The nutritionist recommends that you consume an even amount of fluid throughout the day. Anyone who drinks a lot at once cannot create a fluid depot in the body, because this eliminates the amount that they cannot consume.

If you take a long break from drinking or drink very little liquid, you can not immediately compensate for the lack of liquid with a large amount of water. It can take 24 hours before the body's fluid balance is balanced again. The human intestine is able to absorb about 500 to 800 milliliters of water per hour. If more liquid is added, it is simply excreted again. Accordingly, a glass of water per hour corresponds to the optimal amount of liquid.

Nevertheless, experts advise against too strict drinking rules. "Drinking is such an essential mechanism, you don't need any rules for it," says Uwe Knop, author of the book "Hunger & Lust". In his opinion, a healthy person "does not need a drinking alarm or the like, you can just drink according to your feelings".

Thirst disappears with age: the need for fluids remains approximately the same

"The feeling of thirst often subsides in old age," reports Gahl. "But the need is actually there." A lack of fluids is particularly dangerous for older people as well as for infants and young children. If in doubt, medical advice should be sought. People who are on a diet should also make sure they are hydrated properly. If the food is reduced, the body also lacks the water it contains.

Those who exercise a lot have an increased need for fluids. Nevertheless, the thirst feeling is often ignored, especially during physical exertion. “It is a well-known problem that people often drink too little in sports situations,” confirms Professor Daniel König from the Institute for Sports and Sports Science at the University of Freiburg. He also considers strict drinking control to be unnecessary for athletes. "The recommendation that athletes should constantly monitor the color of their urine is an exaggeration."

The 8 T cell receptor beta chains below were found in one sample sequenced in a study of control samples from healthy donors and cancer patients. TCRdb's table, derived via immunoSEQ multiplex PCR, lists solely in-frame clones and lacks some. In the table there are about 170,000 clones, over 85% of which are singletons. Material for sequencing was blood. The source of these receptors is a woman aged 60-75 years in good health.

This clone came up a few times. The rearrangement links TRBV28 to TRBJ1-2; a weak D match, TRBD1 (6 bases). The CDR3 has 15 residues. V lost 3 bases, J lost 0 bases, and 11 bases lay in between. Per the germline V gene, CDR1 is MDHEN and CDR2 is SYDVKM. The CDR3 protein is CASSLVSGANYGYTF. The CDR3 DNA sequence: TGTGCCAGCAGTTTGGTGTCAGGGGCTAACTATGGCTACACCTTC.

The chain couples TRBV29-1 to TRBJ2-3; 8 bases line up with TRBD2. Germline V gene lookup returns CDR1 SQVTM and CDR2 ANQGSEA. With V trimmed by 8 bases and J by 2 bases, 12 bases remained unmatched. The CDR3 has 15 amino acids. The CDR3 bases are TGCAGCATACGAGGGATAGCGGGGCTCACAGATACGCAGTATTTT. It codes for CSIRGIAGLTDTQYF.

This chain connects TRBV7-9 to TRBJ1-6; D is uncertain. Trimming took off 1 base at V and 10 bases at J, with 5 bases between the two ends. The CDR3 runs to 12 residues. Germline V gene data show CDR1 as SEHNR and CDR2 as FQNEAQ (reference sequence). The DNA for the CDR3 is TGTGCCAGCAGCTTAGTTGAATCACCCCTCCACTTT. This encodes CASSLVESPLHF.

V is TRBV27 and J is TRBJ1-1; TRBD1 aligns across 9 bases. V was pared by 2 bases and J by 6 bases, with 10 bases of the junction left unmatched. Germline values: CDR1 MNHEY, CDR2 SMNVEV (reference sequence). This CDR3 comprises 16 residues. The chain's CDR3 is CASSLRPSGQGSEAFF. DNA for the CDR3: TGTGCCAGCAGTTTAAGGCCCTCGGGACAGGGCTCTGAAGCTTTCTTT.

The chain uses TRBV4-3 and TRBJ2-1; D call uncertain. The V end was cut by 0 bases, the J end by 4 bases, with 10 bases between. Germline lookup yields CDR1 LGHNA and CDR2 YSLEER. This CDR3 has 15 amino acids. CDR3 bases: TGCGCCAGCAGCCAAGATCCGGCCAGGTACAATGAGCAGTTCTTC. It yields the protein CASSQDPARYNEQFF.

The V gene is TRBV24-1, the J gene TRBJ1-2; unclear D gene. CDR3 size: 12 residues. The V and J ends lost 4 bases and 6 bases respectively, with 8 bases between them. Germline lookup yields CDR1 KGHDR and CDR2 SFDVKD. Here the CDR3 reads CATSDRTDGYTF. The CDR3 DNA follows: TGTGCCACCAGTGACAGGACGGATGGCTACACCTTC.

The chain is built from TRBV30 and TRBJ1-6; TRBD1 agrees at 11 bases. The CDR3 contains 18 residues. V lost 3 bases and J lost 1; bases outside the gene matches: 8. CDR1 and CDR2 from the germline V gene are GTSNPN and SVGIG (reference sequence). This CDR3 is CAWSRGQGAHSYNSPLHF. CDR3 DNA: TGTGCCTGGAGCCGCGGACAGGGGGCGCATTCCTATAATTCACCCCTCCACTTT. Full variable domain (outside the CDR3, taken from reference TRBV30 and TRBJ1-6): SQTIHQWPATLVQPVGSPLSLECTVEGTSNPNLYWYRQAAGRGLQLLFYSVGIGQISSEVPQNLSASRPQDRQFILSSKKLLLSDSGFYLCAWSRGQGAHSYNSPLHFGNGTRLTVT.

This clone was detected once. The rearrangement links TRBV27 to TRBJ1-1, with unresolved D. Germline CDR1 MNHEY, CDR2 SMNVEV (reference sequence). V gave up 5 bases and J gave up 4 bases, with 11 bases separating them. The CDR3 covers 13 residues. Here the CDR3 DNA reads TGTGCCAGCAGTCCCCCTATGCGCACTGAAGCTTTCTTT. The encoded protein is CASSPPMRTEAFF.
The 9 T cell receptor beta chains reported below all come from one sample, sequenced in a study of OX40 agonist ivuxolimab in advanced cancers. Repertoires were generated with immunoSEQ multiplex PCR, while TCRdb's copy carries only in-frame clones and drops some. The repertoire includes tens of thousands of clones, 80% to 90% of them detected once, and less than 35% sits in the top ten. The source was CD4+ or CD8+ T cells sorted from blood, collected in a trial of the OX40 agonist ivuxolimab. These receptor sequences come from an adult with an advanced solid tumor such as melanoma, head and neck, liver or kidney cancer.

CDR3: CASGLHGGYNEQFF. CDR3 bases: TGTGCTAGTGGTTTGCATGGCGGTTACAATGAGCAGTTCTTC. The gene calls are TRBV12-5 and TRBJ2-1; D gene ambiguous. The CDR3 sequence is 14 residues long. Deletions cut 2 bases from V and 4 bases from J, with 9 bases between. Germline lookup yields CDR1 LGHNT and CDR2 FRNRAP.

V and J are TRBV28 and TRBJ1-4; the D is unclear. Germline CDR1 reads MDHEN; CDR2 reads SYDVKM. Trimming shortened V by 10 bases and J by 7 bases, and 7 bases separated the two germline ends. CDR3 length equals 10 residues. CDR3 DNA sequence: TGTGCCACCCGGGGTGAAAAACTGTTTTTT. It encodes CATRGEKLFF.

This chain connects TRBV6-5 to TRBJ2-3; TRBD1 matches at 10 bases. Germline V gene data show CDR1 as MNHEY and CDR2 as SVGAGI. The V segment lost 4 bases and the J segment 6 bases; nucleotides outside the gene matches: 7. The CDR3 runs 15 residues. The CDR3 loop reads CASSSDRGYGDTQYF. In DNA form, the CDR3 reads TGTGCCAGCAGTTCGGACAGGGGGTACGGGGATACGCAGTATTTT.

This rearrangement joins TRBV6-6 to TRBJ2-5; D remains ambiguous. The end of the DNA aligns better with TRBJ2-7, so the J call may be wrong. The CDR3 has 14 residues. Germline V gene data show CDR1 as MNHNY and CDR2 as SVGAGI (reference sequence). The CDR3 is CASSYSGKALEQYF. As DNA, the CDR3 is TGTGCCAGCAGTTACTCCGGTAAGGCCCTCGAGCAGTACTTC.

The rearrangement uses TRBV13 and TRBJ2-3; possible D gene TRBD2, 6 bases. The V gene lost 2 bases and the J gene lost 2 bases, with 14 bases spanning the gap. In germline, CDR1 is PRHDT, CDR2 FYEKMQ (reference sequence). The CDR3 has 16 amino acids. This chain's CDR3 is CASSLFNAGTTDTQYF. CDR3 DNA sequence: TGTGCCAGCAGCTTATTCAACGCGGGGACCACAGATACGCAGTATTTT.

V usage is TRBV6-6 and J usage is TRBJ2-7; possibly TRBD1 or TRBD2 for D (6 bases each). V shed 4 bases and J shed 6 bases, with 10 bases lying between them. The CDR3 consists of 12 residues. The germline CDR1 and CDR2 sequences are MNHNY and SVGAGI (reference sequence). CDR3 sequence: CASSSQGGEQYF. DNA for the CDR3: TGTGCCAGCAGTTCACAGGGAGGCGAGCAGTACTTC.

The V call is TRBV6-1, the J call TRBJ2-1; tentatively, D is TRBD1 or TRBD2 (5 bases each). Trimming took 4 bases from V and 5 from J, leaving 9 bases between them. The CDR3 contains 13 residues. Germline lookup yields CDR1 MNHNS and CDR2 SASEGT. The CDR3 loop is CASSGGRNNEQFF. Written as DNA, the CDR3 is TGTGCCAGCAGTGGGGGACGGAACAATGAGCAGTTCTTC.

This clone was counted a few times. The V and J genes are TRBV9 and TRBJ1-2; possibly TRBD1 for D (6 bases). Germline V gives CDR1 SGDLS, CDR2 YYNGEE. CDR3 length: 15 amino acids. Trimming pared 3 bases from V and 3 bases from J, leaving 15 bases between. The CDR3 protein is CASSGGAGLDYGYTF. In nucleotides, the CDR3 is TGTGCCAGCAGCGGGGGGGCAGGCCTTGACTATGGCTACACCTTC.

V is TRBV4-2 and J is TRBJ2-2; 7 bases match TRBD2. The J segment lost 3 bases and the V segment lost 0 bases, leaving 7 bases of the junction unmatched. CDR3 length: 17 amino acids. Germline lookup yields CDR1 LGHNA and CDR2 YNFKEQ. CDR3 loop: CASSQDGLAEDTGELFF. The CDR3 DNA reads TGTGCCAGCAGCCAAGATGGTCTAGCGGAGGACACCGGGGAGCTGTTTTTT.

From a duration of one hour, physical exercise should be taken to ensure an adequate drinking amount, advises the sports doctor. When jogging for 20 minutes, there is still no danger of dehydration in healthy people.

No one takes a health risk if they drink too much. The experts agree on this. "The body can process ten liters a day without any problems," explains Gahl. Very rare deaths from watering are known to König only from extreme sports events: "The body then loses too much sodium, among other things, by drinking."

Encourage children to drink water

Children often forget to grab a glass of water when playing or at school. Children have a particularly high need for fluids. Because the younger a person is, the higher their water content in the body. The Children's Health Foundation therefore recommends fixed drinking rituals that can help to provide the children with sufficient and healthy fluids.

"Thanks to fixed rituals, neither the children nor the parents forget to drink enough," explains social worker Gritli Bertram from Hanover. "A glass of water right after getting up could be such a ritual, for example."

While children were previously prohibited from drinking during meals in order to counteract an early feeling of fullness, it is now common to give a glass of water to eat. “A glass of apple spritzer at every meal is generally well received by children. The parents often don't even have to encourage the children to drink, ”reports the social worker. (sb)